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I've been kicking around the idea of a plain-text GUI to demonstrate what a "GUI Markup Standard" may work like. Making a graphics-enabled version is a lot work for a demo.

VB-classic also had a text-based mouse-able GUI option for a short while, but it never took off. It was based on ANSI escape sequences for DOS consoles, which is sort of in-between "pure text" and graphics. A pure-text GUI is also doable, but console approach is probably more compact because it can use colors as cues instead of symbols.

An alternative or supplement to a markup standard is a text-based screen designer. Both a pure-ASCII and console text UI can be defined using plain text for semi-WYSIWYG designing. Rough example:

     $ Employee Edit Form
     * _thisLine.title
     $
     $ Last: [#last    ] First: [#firstname] MI: [#MI]
     * #last:fullname=last_name, required=true; #MI:fullanem=mid_initl
     $ 
     $    {#Save}    {#Cancel}   {#Other}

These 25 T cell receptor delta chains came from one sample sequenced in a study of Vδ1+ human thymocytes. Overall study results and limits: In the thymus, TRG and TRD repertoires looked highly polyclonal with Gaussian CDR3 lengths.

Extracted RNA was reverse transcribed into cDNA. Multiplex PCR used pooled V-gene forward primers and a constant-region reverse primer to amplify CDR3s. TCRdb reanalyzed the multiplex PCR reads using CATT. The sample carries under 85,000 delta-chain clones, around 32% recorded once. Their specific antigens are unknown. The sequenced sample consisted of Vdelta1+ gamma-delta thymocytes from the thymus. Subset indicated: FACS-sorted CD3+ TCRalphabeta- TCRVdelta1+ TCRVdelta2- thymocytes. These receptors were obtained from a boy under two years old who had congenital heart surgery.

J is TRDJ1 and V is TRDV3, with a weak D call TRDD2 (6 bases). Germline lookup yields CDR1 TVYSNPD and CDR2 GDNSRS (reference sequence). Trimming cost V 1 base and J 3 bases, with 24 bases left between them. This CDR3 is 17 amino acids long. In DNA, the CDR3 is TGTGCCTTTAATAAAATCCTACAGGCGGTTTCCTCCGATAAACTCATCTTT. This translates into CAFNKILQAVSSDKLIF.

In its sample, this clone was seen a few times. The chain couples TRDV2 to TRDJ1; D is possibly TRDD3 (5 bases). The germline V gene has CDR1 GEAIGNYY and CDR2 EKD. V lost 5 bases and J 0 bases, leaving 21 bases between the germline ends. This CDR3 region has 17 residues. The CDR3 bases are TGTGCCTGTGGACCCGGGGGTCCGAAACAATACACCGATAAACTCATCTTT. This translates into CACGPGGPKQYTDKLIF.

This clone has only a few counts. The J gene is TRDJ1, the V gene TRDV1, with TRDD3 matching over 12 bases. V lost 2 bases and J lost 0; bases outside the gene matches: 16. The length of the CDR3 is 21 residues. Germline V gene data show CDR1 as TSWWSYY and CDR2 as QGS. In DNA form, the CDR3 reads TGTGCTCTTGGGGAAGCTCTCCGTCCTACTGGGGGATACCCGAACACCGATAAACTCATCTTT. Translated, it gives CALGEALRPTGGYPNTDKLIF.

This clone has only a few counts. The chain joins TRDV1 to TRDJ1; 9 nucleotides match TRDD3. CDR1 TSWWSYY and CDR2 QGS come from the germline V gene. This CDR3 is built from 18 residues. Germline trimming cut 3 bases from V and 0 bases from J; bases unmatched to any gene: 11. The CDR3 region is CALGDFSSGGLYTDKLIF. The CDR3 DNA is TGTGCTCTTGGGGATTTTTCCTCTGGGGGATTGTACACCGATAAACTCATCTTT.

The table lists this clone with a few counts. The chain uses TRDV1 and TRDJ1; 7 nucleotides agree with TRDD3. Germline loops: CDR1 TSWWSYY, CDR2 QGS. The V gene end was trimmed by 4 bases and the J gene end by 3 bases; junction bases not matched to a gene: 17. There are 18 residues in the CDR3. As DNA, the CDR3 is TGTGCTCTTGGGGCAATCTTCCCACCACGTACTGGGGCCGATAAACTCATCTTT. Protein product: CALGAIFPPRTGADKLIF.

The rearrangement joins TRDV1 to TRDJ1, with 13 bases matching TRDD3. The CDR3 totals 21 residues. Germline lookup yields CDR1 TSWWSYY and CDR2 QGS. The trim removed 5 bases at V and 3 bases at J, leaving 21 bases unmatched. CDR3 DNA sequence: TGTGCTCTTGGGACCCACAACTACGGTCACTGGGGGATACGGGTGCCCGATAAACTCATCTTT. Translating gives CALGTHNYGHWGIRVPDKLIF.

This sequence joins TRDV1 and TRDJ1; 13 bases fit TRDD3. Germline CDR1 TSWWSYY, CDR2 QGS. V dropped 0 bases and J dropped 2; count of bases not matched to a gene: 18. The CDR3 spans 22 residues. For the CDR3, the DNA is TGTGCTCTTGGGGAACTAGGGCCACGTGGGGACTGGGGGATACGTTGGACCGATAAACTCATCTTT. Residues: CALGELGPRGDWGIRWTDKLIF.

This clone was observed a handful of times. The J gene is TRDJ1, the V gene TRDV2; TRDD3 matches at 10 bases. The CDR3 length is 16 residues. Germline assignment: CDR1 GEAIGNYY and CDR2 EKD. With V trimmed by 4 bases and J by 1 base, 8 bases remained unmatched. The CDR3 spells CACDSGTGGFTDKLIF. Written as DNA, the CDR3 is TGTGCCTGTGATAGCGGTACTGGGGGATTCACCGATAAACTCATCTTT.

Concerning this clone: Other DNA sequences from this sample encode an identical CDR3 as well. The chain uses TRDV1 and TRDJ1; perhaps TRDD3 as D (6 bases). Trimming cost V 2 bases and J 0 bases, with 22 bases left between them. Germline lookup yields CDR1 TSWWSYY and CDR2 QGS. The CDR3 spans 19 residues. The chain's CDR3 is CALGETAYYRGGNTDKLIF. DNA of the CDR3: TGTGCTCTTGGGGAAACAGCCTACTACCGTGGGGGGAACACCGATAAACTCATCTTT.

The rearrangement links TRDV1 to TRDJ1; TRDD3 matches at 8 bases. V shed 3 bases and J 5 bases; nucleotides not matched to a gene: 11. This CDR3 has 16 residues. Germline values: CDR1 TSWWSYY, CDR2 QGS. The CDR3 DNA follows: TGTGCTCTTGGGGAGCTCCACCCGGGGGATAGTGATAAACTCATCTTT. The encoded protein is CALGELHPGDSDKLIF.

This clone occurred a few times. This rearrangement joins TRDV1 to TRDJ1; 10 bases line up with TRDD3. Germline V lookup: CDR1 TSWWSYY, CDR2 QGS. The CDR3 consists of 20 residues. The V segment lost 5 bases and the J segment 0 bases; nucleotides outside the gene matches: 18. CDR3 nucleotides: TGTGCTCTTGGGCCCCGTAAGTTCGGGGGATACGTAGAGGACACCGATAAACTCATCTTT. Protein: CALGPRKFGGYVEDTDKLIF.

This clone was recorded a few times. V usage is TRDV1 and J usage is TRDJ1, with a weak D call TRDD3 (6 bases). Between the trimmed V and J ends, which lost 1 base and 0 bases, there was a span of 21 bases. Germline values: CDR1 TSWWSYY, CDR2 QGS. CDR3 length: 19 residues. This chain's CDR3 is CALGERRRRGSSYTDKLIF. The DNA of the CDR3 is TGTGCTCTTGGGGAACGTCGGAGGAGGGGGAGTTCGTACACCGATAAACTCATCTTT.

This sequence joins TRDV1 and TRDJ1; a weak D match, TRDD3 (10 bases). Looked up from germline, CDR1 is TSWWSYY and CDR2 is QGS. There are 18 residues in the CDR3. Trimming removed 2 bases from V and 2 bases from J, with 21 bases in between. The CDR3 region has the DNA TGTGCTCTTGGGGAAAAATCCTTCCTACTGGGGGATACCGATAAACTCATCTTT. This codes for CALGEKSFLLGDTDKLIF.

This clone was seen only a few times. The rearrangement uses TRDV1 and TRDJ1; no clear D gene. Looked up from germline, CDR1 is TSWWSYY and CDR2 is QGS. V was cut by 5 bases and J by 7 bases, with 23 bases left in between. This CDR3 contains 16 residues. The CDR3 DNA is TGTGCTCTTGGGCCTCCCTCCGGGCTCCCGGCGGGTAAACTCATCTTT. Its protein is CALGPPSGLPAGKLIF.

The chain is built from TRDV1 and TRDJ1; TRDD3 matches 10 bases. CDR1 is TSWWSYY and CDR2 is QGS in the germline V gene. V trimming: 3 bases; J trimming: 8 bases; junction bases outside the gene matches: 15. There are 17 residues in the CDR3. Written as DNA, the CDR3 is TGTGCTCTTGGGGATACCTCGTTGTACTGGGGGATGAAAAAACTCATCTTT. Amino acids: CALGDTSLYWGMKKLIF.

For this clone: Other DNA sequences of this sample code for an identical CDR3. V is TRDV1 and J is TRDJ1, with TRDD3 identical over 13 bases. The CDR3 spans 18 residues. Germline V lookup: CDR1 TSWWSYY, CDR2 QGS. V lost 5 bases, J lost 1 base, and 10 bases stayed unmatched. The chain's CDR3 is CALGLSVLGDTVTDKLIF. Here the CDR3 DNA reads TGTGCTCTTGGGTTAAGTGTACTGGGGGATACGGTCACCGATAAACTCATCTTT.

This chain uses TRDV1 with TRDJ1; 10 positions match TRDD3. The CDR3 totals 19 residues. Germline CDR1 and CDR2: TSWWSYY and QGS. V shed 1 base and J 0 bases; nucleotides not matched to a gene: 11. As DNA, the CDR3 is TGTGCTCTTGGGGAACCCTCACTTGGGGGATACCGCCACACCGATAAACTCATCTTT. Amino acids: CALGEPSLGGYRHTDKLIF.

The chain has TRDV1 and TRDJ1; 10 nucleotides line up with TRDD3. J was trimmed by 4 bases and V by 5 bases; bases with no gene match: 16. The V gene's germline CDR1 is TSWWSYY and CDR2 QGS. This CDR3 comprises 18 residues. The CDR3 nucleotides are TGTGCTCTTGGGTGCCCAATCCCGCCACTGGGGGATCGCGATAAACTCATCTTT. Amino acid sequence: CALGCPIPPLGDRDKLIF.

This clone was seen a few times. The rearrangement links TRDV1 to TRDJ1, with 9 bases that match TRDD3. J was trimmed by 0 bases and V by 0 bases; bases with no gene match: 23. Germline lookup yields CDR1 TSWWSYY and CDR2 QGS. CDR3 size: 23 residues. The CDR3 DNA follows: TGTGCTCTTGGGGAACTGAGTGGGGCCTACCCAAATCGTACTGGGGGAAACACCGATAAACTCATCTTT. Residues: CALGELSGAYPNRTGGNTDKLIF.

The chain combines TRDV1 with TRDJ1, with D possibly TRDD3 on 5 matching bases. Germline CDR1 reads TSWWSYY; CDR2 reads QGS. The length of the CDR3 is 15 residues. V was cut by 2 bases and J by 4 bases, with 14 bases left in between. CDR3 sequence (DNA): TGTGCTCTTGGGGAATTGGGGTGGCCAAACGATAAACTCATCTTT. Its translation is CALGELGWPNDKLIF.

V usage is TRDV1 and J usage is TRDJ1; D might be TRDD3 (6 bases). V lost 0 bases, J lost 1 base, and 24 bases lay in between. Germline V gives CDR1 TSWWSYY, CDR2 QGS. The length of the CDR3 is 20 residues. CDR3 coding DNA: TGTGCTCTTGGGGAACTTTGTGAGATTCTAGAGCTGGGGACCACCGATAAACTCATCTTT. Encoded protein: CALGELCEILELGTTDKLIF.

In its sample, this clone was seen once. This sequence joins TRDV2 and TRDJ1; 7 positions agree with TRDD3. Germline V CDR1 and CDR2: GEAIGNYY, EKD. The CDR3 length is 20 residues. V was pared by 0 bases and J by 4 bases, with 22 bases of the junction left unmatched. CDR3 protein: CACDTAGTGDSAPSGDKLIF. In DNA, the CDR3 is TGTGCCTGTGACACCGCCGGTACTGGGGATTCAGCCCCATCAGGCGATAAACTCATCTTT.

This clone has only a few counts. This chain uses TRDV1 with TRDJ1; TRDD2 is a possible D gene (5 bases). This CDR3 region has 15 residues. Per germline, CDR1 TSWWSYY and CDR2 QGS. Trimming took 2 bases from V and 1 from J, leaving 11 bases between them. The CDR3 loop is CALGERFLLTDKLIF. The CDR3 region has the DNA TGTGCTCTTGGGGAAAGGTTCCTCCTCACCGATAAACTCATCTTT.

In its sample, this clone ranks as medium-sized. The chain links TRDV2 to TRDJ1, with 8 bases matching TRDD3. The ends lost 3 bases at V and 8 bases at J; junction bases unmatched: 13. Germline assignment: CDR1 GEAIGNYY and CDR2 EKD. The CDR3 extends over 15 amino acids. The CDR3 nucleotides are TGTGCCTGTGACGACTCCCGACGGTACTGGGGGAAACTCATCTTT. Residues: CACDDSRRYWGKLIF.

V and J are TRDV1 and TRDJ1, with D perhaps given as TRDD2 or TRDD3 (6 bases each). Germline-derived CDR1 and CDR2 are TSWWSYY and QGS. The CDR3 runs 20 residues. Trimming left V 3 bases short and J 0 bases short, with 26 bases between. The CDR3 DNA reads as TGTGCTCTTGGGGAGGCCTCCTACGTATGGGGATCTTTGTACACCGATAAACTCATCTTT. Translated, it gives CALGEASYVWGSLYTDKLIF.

* #Save:click=_thisForm.submit; #Cancel:click= _thisForm.close
     * #Other:click=specialProcedureX(), display="Other Options"
Symbols and conventions:

     $ = start of template line
     * = start of definition or command line
     [...] = input widget template
     {...} = button template
     # = start of reference name. 
     "fullName=" = use if actual database name is diff from reference name
     ; = definition or command separator
     "type=" = to define widget type, such as SELECT (not shown)
     "display=" use if actual label is different from reference label
Notes: "type=label" can be used to make bold or italics. The definition line(s) don't have to follow the template lines in most cases. One can thus optionally put most definition lines at the bottom. It may make interpreting the template easier for some people.





Interactive shell libraries exist. They are quite common for Unix oriented tools. Might be possible to reimplement the same API for a GUI

An example product? Note that I was talking about two different things: a GUI markup standard (probably XML based), and an ASCII WYSIWYG GUI designer. I'll make the distinction clearer in an edit.



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